The U.S. Department of Justice has reached a proposed civil settlement with the United Auto Workers (UAW) in the gigantic corruption case that absorbed two former presidents and a slew of union officers over the last few years. With many involved already serving the first part of their prison sentence, the UAW has reportedly agreed to hold a referendum among the rank-and-file to change the way it elects the top brass. The proposal predictably includes some court oversight designed to catch any new instances of fraud coming from inside the union but doesn’t appear to address the corporate aspect.
As a positive, it’s not assumed that the union will see a complete government takeover. Like laundry, it’s already better to separate your alleged corruption to create legal buffer zones.
Hoping to bounce back from its ongoing corruption scandal, the UAW announced the placement of its new independent ethics officer on Wednesday. The union group expressed a need for an independent ethics officer after Rory Gamble took over for defamed former UAW President Gary Jones late last year.
“As the acting president, I’m committed to putting in place the right mechanisms to safeguard our union, regaining the trust of our members, and ensuring the misconduct that has recently come to light will never happen again,” Jones explained in November. “That is why I am ordering immediate actions that will lay the foundation for a more transparent, more accountable, and more responsible future for our union.”
The UAW then launched an national search for an ethics officer. This week, it settled on former chairman of the National Labor Relations Board Wilma Liebman.
In a move that should surprise absolutely no one, former UAW Acting President Rory Gamble, who took over the top spot when scandal sunk former prez Gary Jones, has been appointed president of the union.
The ongoing federal corruption probe into the UAW hasn’t ended, but Jones’ presidency did after media outlets named him as one of the shadowy UAW officials mentioned in embezzlement-related court documents. First order of business for Gamble after taking over last month? Clean up the UAW’s act.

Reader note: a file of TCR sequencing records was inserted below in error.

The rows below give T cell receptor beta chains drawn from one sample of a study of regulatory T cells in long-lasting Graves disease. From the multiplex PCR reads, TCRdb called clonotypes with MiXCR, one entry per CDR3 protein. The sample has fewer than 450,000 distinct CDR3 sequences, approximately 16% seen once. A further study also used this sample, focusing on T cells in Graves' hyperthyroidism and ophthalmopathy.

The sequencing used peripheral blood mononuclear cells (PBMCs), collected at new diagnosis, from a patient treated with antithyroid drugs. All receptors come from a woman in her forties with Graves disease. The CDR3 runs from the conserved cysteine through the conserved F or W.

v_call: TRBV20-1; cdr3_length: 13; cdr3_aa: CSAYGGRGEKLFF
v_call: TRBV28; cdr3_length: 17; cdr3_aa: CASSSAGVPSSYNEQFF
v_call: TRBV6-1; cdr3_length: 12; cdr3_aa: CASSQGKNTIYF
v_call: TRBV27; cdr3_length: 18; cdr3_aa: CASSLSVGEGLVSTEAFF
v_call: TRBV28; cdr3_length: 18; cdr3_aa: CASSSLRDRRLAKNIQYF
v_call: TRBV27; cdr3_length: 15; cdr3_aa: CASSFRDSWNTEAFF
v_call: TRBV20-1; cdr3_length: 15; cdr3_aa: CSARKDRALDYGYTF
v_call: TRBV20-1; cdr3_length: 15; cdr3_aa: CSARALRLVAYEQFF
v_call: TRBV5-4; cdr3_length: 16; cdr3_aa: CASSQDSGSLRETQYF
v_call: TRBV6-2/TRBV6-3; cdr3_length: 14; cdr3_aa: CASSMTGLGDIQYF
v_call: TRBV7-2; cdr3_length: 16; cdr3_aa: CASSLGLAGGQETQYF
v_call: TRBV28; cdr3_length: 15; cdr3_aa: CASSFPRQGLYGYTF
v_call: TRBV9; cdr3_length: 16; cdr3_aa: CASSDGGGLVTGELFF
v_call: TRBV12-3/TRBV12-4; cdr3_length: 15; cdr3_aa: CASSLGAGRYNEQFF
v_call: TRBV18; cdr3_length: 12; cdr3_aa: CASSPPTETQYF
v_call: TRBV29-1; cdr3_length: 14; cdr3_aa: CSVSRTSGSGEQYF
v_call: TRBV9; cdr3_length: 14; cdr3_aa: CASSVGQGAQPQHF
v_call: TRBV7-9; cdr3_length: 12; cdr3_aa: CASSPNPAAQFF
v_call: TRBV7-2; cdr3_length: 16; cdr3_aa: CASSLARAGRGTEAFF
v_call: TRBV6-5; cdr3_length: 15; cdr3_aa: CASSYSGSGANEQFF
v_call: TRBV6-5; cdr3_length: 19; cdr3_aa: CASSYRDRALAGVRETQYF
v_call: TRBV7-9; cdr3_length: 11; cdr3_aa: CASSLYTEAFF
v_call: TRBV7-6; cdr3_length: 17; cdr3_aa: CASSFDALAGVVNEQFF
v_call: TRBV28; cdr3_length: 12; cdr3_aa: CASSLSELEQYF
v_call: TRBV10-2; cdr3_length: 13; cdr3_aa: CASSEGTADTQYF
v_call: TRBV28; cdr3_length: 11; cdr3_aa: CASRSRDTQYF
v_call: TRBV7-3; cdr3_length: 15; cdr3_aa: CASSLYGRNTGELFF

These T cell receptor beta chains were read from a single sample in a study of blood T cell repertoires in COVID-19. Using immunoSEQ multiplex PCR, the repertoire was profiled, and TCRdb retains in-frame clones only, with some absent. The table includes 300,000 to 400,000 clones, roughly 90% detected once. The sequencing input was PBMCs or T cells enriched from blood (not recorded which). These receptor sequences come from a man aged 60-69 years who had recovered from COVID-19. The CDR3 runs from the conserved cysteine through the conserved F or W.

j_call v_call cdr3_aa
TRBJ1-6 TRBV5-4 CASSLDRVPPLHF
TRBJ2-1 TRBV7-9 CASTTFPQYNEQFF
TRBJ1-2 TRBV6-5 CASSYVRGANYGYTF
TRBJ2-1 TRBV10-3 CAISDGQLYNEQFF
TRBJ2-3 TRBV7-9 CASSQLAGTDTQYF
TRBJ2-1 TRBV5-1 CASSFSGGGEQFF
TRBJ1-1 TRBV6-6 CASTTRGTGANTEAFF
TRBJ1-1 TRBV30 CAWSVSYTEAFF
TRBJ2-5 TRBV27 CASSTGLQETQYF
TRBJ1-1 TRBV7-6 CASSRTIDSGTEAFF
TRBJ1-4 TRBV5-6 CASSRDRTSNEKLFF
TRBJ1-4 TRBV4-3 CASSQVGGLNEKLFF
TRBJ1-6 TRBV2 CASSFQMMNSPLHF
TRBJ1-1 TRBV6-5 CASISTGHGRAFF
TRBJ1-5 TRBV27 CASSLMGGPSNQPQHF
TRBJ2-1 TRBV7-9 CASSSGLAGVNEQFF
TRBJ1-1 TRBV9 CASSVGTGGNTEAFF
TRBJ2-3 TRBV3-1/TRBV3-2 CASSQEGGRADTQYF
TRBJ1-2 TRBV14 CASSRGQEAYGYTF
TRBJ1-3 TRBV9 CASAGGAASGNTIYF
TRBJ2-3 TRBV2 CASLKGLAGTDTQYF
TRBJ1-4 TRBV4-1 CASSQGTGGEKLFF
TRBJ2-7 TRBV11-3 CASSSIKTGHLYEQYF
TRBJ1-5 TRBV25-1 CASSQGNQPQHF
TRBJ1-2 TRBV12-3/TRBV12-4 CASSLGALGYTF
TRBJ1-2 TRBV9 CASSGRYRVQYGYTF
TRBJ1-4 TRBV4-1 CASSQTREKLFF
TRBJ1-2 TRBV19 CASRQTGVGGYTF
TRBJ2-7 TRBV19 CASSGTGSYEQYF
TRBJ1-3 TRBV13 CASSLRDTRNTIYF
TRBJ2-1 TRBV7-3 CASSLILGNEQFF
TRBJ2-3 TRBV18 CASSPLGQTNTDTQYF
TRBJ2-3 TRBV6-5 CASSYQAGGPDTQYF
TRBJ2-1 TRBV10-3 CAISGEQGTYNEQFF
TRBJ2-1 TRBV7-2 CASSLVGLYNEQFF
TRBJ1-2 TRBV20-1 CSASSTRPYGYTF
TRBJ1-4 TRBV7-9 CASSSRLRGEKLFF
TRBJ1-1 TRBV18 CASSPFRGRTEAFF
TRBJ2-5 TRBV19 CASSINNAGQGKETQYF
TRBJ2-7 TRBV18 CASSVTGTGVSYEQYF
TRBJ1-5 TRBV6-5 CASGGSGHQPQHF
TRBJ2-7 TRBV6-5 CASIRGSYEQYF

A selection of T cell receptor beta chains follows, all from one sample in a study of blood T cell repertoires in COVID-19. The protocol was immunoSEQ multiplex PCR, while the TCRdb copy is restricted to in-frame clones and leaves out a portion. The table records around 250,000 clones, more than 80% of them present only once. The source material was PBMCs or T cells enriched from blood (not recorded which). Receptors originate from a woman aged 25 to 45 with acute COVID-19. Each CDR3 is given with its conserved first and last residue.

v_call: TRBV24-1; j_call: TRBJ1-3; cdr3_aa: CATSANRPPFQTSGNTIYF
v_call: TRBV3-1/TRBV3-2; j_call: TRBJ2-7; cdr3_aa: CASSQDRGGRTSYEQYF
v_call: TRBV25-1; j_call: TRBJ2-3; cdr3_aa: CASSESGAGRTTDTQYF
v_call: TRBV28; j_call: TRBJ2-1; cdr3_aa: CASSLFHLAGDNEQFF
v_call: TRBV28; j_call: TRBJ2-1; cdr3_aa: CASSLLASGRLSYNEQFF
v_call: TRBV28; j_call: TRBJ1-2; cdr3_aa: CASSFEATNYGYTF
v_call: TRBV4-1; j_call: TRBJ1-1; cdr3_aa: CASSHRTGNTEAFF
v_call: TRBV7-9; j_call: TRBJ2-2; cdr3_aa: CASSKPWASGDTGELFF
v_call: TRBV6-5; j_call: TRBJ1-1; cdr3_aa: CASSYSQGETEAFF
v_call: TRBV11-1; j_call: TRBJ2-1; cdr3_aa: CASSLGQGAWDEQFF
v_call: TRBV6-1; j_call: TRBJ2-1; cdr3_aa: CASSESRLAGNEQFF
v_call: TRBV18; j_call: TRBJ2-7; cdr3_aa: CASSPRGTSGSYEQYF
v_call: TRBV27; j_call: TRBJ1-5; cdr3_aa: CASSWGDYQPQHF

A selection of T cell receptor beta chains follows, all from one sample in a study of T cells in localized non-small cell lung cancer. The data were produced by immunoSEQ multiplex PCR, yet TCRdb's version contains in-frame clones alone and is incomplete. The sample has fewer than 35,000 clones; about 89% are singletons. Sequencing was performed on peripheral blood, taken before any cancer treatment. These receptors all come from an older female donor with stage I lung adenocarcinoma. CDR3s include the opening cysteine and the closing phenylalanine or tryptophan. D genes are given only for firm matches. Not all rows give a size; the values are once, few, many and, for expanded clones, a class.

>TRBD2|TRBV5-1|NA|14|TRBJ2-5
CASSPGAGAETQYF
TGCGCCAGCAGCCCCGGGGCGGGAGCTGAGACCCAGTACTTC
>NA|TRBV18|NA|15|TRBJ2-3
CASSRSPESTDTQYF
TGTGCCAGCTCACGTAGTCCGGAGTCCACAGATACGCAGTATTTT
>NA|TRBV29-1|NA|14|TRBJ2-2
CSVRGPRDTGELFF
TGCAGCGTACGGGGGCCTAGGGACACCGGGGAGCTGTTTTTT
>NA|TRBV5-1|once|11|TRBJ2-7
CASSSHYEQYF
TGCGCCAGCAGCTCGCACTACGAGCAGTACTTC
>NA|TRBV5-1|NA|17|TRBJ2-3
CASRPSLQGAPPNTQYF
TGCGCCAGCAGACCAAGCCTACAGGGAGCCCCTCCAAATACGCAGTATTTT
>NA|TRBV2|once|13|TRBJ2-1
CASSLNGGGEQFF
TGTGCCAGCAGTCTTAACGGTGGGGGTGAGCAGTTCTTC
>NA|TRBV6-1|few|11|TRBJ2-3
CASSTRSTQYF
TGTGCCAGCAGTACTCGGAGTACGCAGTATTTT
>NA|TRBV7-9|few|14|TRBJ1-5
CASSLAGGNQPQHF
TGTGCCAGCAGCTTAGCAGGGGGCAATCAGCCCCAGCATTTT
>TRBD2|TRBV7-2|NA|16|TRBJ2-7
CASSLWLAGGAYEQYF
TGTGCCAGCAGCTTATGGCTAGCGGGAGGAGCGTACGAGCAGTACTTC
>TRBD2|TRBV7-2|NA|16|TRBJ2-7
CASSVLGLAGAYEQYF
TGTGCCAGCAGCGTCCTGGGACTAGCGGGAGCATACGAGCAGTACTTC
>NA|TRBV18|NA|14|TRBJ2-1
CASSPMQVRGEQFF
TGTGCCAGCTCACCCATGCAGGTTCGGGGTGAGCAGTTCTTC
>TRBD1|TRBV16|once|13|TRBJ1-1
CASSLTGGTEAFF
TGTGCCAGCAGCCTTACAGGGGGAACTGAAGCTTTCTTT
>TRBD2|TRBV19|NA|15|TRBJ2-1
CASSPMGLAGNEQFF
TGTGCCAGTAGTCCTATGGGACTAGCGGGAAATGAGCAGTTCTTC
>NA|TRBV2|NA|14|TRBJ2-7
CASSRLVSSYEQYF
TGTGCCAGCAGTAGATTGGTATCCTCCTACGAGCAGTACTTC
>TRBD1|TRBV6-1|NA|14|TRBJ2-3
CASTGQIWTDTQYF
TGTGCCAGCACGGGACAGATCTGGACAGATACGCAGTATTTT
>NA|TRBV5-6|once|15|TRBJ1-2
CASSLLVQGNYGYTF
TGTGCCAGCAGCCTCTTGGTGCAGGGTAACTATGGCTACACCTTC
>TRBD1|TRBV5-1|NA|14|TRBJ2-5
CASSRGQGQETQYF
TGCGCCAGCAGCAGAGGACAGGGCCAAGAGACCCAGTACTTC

At this point, ensuring basic adherence to the law among his executives would suffice. Acting UAW President Rory Gamble, who took on the role after President Gary Jones stepped aside on Saturday amid mounting scrutiny over potential illegality, claims he’s sure there are no bad apples among the union’s executive board.
That said, he plans to root out any form of the illegal behaviour that, so far, has seen 13 UAW or automaker officials charged with fraud, embezzlement, and conspiracy in an ongoing federal probe. In the wake of charges laid against former UAW Vice President Joe Ashton this morning, Gamble is donning the title of Mr. Clean.
With UAW President Gary Jones taking a leave of absence during a broadening corruption probe into the union, acting head Rory Gamble is attempting to reassure members that there’ll be no more funny business.
“I know recent events concerning members of our leadership have disappointed and angered many of you. I am angry as well, but I am not here to pre-judge anyone. I am here to take this union forward,” he wrote in a letter.
The message, published Tuesday, saw Gamble take a firm stance on corruption and a slightly softer one regarding previously accused (or convicted) union leaders.
Hot on the heels of charges laid against his top aide, UAW President Gary Jones has taken a leave of absence, the union stated Saturday morning.
Two days ago, federal prosecutors charged UAW official Edward Robinson with conspiracy and fraud in an embezzlement scheme alleged to involve a number of top union execs. Sources who spoke to several media outlets this week fingered Jones as the “UAW Official A” mentioned in court documents.
Jones, who was nearly invisible in the ongoing contract talks between Detroit Three automakers and UAW bargaining teams, is alleged to have shared in the spoils of a nearly decade-long scheme that saw $1.5 million in union dues funnelled into executives’ pockets.
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